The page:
Durham crime hits 23-year low In 2012, the combined number of property crimes and violent crimes reached its lowest point in 23 years, according to an annual report released by the Durham Police Department. The rate of violent crime per 100,000 persons in Durham, which includes such incidents as homicide, rape, robbery and aggravated assault, decreased 1 percent from 2011 to 2012. The actual number of violent crime offenses, however, increased slightly from 1,712 incidents in 2011 to 1,721 in 2012. Violent crime composed 14 percent of all crime in Durham in 2012.

In contrast, property crimes such as burglarly, larceny, vehicle theft and property crime fell 9 percent— a total of 969 fewer incidents from 2011 to 2012. Burglaries specifically fell 15 percent. The report noted that DPD cleared 49.5 percent of violent crime cases and 22.2 percent of property crimes cases, adding that the rates were above the FBI’s 2012 clearance rates. “The department’s goal was to have a violent crime clearance rate of 45 percent and a property crime clearance rate of 22 percent,” the report’s execu-

Show Us This Ad And Enjoy Waived Application & Administrative Fees!

tive summary reads. “We met our property crime goal and significantly exceeded our goal for violent crime clearance.” The report attributes some of this decrease in burglaries to the Residential Awareness Program, an initiative launched in 2012. Through the program, DPD analyzes target areas with recent burglaries, and designated community resource unit police officers inform residents about the incidents going door-to-door. Police officers also conduct additional patrols in areas designated as high risk. Burglaries in Durham dropped about 15 percent in 2012. There were also 21 homicides in 2012, with victims ranging from 13 to 81 years old. The number is down 19 percent from 26 homicides that occurred in 2011. Durham police also launched a special victims unit in 2012, which focuses on sexual crimes and child abuse. Reported rapes increased 11 percent from 2011 to 2012 from 66 to 73 incidents, but some reports made in 2012 referred to assaults in earlier years. The report also states that the staff positions at the police department were nearly full. All 514 sworn positions were filled by the end of 2012, and civilian staff filled 91 percent of its 117-position capacity. Reprinted from The Chronicle, March 6, 201`3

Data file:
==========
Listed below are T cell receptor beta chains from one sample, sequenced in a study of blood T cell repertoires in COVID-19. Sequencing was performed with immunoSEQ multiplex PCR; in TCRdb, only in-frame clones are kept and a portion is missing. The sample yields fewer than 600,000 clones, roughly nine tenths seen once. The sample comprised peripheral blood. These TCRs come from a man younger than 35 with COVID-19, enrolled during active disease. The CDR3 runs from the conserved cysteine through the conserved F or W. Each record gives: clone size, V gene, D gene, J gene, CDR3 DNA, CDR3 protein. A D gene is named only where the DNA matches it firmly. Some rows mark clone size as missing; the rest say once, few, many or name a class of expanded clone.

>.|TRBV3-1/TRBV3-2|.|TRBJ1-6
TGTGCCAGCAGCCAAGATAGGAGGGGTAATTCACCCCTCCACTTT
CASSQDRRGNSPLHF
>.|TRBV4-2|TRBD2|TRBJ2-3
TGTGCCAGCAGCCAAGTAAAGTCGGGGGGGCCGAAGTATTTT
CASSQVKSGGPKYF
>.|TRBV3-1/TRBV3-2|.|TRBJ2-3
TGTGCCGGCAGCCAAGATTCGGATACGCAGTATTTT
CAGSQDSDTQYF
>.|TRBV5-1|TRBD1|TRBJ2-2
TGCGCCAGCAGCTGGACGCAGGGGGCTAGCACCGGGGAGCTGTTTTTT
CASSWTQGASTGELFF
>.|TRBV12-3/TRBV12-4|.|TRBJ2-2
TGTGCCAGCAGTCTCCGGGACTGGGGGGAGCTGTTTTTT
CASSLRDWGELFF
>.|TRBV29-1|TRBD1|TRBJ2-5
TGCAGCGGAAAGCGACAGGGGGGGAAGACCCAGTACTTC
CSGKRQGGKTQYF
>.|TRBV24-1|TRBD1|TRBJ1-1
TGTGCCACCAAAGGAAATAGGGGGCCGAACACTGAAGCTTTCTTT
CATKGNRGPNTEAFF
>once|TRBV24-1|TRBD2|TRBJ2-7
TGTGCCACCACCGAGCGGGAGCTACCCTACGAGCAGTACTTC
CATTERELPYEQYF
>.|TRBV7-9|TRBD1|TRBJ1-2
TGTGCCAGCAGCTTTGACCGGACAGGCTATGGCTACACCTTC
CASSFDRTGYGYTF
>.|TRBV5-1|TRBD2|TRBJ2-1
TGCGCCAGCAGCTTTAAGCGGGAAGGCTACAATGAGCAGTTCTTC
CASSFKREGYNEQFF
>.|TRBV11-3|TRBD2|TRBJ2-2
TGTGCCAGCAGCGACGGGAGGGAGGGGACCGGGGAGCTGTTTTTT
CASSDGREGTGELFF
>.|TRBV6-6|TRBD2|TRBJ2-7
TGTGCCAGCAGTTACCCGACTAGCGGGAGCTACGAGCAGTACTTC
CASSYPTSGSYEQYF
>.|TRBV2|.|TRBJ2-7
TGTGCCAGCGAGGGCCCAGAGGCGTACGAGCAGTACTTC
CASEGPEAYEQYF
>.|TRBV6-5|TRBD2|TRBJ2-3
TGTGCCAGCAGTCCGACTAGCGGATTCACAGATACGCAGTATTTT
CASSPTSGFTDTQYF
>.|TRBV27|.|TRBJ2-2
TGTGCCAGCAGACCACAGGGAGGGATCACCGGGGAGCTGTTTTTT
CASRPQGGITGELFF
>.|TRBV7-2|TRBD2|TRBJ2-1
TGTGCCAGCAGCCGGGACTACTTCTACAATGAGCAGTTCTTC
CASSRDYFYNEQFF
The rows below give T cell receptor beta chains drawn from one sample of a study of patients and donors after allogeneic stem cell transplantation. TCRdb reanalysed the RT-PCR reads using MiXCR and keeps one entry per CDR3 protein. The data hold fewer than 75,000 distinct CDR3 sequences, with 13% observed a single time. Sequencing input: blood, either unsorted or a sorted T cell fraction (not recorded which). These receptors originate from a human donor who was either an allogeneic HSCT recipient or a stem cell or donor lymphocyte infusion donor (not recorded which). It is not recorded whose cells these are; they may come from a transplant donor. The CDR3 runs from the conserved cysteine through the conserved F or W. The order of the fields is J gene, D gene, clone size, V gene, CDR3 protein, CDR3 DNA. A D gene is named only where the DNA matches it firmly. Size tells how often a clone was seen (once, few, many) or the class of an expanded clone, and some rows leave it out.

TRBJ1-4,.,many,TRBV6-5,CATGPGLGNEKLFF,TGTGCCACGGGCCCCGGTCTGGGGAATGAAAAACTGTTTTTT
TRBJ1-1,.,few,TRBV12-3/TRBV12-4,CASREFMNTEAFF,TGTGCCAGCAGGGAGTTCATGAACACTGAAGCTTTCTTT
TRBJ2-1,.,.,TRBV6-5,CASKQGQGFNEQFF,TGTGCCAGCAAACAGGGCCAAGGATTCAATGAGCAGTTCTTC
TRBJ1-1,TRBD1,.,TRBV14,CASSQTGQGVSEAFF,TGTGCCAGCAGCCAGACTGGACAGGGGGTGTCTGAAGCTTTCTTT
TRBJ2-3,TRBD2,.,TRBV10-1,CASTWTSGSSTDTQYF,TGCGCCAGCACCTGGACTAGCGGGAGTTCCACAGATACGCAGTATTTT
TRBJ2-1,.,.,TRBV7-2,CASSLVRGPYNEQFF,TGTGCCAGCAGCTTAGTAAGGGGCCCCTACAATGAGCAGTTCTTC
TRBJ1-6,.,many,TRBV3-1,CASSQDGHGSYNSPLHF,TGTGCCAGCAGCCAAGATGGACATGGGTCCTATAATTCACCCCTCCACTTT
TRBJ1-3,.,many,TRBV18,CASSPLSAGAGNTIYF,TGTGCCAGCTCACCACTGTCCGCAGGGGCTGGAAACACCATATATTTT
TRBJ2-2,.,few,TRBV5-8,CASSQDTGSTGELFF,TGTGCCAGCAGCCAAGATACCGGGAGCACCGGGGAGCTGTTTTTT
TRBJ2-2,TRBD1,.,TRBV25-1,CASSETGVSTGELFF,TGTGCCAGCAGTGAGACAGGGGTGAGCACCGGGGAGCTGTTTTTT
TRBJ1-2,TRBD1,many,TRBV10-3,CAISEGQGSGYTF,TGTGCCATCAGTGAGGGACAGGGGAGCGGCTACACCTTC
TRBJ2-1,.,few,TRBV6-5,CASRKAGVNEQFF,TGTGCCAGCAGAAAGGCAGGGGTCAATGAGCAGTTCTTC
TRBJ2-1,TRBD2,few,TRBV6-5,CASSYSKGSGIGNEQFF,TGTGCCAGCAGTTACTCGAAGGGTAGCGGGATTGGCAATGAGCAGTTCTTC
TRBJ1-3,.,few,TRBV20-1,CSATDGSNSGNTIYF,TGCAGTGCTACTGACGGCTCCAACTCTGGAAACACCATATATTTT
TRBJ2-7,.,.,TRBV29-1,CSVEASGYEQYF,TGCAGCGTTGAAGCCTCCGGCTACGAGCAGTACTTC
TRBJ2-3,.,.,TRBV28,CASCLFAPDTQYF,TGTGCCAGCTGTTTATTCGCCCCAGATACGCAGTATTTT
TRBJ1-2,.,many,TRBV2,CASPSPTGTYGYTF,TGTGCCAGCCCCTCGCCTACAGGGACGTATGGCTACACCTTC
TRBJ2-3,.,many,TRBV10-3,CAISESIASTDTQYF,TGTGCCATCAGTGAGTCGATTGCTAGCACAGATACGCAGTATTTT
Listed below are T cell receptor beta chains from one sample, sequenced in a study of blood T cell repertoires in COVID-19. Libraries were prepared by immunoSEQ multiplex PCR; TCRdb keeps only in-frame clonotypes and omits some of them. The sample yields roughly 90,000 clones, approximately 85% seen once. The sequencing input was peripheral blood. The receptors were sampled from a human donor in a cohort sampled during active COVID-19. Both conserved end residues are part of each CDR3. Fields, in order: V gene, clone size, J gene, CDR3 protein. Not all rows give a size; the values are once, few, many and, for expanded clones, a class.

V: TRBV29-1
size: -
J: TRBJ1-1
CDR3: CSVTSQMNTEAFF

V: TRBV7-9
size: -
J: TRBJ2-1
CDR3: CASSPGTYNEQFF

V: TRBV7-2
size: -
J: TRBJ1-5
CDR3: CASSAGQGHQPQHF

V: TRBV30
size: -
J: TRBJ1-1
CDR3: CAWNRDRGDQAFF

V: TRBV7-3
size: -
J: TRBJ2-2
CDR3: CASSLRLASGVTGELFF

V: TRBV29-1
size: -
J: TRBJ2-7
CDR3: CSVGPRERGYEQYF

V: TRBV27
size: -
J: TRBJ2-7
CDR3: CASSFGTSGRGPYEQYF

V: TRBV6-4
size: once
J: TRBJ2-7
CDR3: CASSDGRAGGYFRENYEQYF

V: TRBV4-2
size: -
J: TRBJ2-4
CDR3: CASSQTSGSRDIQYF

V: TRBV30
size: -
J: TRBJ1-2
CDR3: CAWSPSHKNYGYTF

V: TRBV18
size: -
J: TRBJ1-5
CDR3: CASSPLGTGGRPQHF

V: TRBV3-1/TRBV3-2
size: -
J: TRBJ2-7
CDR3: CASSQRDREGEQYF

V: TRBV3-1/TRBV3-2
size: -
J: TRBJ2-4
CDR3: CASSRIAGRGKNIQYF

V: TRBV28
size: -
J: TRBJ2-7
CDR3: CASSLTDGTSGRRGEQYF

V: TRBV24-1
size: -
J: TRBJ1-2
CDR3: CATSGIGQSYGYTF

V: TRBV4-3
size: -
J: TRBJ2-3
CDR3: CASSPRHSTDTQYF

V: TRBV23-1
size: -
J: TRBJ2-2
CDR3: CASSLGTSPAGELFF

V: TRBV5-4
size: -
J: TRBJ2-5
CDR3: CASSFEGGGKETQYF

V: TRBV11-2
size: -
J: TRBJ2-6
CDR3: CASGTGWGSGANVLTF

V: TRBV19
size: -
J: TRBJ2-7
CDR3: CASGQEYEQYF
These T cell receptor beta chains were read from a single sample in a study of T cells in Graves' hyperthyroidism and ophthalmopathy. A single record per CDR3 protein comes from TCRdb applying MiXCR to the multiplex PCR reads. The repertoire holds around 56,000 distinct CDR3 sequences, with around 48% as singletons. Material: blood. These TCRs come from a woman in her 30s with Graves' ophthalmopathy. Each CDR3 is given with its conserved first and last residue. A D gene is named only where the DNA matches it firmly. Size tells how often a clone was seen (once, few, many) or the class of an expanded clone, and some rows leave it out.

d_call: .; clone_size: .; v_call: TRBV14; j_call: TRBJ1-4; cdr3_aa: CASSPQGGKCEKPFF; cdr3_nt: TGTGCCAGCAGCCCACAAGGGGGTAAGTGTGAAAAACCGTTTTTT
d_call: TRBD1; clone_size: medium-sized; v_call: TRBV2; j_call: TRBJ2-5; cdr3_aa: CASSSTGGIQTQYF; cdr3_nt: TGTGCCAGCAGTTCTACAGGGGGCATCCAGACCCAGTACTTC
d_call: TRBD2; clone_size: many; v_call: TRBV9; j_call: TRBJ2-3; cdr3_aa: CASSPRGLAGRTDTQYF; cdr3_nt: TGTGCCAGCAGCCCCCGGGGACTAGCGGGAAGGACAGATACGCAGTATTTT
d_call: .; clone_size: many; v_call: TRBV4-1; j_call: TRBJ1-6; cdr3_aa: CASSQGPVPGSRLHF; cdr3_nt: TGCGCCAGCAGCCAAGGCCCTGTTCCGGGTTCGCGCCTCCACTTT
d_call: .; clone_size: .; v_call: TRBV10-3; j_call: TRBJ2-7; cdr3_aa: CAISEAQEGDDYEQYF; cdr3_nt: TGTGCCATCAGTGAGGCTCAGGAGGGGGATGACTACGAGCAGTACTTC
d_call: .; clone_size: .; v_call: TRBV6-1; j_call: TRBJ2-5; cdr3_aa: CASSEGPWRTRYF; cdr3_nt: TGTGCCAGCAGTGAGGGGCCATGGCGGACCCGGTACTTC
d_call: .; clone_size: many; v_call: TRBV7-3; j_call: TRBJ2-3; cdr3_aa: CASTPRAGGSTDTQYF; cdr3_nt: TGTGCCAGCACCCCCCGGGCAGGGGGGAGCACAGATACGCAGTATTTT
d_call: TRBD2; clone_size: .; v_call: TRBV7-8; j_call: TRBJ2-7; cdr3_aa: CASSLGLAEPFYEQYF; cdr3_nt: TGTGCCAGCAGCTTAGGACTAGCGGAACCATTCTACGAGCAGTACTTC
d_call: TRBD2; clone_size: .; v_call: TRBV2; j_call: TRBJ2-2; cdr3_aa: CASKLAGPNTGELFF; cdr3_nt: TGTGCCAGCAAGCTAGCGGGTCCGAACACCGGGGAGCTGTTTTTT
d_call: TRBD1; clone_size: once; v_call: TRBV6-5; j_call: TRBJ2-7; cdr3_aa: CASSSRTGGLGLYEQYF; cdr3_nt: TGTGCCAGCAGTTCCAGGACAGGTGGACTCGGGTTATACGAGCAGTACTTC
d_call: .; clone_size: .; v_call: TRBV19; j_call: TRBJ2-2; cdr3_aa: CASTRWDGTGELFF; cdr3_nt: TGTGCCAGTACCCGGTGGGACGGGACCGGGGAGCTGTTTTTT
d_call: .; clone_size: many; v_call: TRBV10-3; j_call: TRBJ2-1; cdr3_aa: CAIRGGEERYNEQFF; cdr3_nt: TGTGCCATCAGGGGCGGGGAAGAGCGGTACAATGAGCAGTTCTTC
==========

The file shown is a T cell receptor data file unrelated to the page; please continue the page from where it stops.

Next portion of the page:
CALL TODAY! 877.370.6283

Garden, Town Home and Cottage-Style Apartment Homes | Attached Garages in Select Homes | Private Patios & Balconies | Convenient Access to 15-501, I-40 & I-85 | Close to Duke University and UNC-Chapel Hill | Fitness Club | E-lounge and Media Center

240 Ivy Meadow Lane | Durham, NC 22707 www.centurytrinityestates.com


Spring Housing Guide

THE CHRONICLE

FRIDAY, MARCH 22, 2013 | 25

Enjoy the Lodge at Southpoint Lifestyle The Lodge at Southpoint offers outstanding amenities, superior service, and superb location near l-40 and NC 751. Spacious 1, 2 and 3 bedrooms  Oval Roman soaking tubs  Microwaves included  Washer/Dryers included  Built in computer desks with shelves  Resort-style Pool  Fitness Center with rock climbing wall  Hi-Definition Movie Theater  Wireless Business Center  Billiards Room  Sand Volleyball Court & Tot Lot  Dog Park  Putting Green 

1300 Knoll Circle • Durham, NC 27713 Phone: 919-484-2866 • Fax: 919-806-0400